I guess I’m a little late with this article.
Rainmaker, it’s been all of 5 days since we rang in the New Year, and a lot of New Year’s resolutions have probably already failed.
Hopefully yours haven’t — but maybe even if they have, I can help you salvage them.
After all, a day on the calendar can be made to feel important, but it’s really rather arbitrary.
The best way to change and set yourself on the right path to achieving your greatest goals is TODAY. Any dang day of the year.
Why New Year’s resolutions fail…
I recently saw one of those feel-good graphics people put up on social media.
You know the kind. A quote, designed to give you motivation.
“Turn I WISH into I WILL.”
That’s the whole idea of the resolutions most folks make.
They wish they could be skinnier or more fit. So on New Year’s they decide they will be skinnier or more fit.
They wish they could make more money. So on New Year’s Day they decide they will make more money.
And so on…
Here’s the big problem. There’s no fundamental difference between “wish” and “will.”
They are both based in the future.
If you want to achieve ANYTHING, it has to happen in the present, then ultimately the past.
Here’s my alternative: “Turn I WISH and I WILL into I AM DOING and I DID.”
It’s only be translating future thought into present action that you’re going to accomplish or achieve ANYTHING.
Example: I did more for my fitness in the last month than I did in the first 11 months of 2015.
Long before 2015 came around, I’d fallen off the fitness bandwagon. I’m not exceptionally unhealthy. I just lead a relatively sedentary lifestyle, with little actual work being done to make myself more physically fit.
Until I’d finally had enough, around Thanksgiving weekend.
So, I decided I was going to set a goal. Aside from any fitness or weight or other health measurements, I was going to do SOMETHING on a very regular basis.
That something, for me, was the kettlebell swing. (Not going to go into the details here, you can Google it if you don’t know it is.)
I decided that I was going to do 1,000 kettlebell swings in December.
That’s not something you can do in a day. It would require me to make it a regular habit.
Well, right as I was creating a spreadsheet to track these swings, I took a leap of faith in myself. Instead of 1,000, I jumped my goal to 2,000 swings in the month. That’s almost 65 swings every day.
Well, by the 26th, I’d blown through that goal, and was at 2,010 swings.
Rather than rest, I stretched my goal to 2,500.
And on December 31st, I hit it. 2,510 kettlebell swings during the month of December.
Oh, and by the way. It’s bad to just do a pulling exercise (which is what the kettlebell swing is), with no offsetting pushing exercise.
So I had done a push-up for every swing — meaning I also did 2,510 push-ups in December.
The net result?
I feel more fit. Healthier. Motivated to exercise more, and eat better. I only kind of measured my weight (at the YMCA, in a coat and shoes), but I think it’s down a couple pounds over the month, too.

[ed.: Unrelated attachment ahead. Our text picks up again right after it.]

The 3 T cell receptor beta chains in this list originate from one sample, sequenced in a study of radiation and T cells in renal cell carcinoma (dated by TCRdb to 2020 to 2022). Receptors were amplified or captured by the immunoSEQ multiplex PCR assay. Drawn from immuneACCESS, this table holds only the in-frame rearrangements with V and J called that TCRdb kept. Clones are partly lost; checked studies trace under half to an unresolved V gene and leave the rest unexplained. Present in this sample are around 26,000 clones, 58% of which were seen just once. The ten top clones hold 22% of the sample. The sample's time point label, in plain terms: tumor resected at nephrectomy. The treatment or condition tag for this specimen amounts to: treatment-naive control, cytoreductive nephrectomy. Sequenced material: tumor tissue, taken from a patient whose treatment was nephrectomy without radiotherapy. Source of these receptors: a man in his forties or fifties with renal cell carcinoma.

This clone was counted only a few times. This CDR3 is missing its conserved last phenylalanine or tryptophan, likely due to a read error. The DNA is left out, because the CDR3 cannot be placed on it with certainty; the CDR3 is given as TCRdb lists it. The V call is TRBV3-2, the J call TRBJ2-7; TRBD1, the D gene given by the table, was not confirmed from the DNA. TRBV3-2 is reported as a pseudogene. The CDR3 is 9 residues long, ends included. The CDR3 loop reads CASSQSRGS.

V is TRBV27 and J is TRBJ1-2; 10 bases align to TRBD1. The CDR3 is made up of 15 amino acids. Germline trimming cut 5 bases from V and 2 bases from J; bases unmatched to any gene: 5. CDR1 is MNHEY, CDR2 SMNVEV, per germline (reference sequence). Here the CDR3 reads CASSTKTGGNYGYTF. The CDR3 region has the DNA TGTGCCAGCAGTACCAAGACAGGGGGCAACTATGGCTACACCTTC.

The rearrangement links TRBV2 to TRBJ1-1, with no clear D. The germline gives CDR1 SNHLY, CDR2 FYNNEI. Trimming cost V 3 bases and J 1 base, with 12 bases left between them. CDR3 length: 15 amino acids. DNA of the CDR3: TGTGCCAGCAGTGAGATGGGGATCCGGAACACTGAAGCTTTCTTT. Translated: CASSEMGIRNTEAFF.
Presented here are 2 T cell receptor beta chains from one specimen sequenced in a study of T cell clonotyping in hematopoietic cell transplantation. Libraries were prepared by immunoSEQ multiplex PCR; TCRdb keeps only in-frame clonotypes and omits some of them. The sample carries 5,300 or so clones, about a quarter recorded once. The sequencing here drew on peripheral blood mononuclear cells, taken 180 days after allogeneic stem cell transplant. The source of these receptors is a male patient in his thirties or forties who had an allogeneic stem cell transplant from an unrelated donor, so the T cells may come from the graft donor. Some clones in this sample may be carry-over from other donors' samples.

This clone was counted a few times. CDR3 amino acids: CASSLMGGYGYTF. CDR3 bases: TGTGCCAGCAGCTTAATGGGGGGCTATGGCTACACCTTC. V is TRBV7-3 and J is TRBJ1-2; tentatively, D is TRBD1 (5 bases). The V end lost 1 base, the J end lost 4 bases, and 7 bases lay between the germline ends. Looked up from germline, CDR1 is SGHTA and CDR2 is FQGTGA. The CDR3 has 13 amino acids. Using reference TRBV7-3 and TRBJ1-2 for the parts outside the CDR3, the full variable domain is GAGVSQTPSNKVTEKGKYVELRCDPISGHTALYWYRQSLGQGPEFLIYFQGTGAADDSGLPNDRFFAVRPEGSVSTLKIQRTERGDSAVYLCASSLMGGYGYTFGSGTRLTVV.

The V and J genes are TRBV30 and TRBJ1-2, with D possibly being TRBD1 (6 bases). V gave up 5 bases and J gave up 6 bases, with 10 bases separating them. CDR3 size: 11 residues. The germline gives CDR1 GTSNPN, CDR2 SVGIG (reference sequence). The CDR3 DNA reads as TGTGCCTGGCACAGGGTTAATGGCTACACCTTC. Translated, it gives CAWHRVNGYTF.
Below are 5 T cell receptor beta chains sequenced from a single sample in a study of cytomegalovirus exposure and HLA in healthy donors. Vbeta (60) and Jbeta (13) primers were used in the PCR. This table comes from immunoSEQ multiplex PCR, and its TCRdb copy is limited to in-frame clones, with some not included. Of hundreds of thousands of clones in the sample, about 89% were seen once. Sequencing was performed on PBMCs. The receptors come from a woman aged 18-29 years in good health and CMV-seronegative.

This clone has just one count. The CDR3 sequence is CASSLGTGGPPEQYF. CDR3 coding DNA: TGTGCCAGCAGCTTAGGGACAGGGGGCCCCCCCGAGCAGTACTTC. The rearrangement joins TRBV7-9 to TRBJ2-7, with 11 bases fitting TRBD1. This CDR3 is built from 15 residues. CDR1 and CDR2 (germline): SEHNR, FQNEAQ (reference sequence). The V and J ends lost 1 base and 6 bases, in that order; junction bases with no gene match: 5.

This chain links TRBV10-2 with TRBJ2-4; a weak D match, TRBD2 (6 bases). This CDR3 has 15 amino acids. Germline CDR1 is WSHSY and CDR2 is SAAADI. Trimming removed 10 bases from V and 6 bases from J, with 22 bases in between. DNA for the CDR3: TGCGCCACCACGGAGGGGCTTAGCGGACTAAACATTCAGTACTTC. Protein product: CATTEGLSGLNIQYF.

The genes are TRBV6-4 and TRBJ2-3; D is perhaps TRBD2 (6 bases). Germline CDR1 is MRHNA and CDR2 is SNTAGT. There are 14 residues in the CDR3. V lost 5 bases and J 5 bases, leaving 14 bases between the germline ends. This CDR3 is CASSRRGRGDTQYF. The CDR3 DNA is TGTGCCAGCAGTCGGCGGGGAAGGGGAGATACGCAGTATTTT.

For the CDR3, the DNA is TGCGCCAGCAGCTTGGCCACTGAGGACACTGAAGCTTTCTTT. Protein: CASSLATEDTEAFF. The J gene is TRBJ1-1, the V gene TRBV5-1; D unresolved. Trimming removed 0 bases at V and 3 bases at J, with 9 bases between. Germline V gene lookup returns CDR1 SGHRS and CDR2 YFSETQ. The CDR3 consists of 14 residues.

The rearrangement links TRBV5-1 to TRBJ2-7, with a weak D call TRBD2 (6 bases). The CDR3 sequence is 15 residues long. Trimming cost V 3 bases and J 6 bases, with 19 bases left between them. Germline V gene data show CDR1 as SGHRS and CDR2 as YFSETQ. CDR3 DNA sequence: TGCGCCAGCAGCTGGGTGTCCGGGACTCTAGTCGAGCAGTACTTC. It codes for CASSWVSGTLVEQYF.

The secret to success?
The secret wasn’t about setting a resolution or goal for the result…
It was about creating a system and a plan for the process and little actions that would lead to the result.
I didn’t set a goal to lower my weight, but I’m pretty dang sure excess pounds are falling off, and will continue to do so under this regimen.
I set a goal for the little things I can do TODAY that will take me in the direction I want.
I created a system and a plan to make sure I’m doing those things.
And I created a goal related to sticking to the plan (not getting the result) that motivates me to stay on track.
If you want your New Year’s goals to succeed, you need to focus on the little steps that will get you the goal, not the goal itself…
Mark Ford (who many know under his pen name, Michael Masterson) offers a compelling example of how this applies to wealth-building.
He’s been in the upper echelons of the investment newsletter business for decades.
He has, at his disposal, access to some of the top financial experts on earth.
Companies he’s affiliated with regularly publish recommendations for investments that have moon-shot potential.
And yet Mark ignores all of that when it comes to his own wealth-building.
For decades, he’s focused on just one principle…
A principle that’s turned him into a multimillionaire, a few times over…
“Grow richer every day.”
It’s simple. It sounds TOO SIMPLE. So most will ignore it.
But it’s been Mark’s core focus.
Find a way to add a little bit to your coffers, every day. And, don’t lose what you have.
Those two things, together, can be the source of more wealth than you’ll ever need.
When I’ve tried to do anything more — chase bigger returns, neglecting the risk — I’ve suffered. When I’ve copied Mark, I’ve watched my own personal fortunes climb.
Everything you want to achieve MUST be broken down to that level of simplicity…
If you want to get fit, you have to make decisions every day that will lead to becoming more fit.
If you want to get rich, you have to make decisions every day that will lead to becoming more rich.
If you want to be the top of your field, you have to make decisions every day that will lead you to the top.
Then, focus on, prioritize, measure, track, and execute the little things.
Your “dream house” — whatever it is — can only be built brick-by-brick.
So grab a brick, lay it, and then grab another…
Yours for bigger breakthroughs,
Editor, Breakthrough Marketing Secrets
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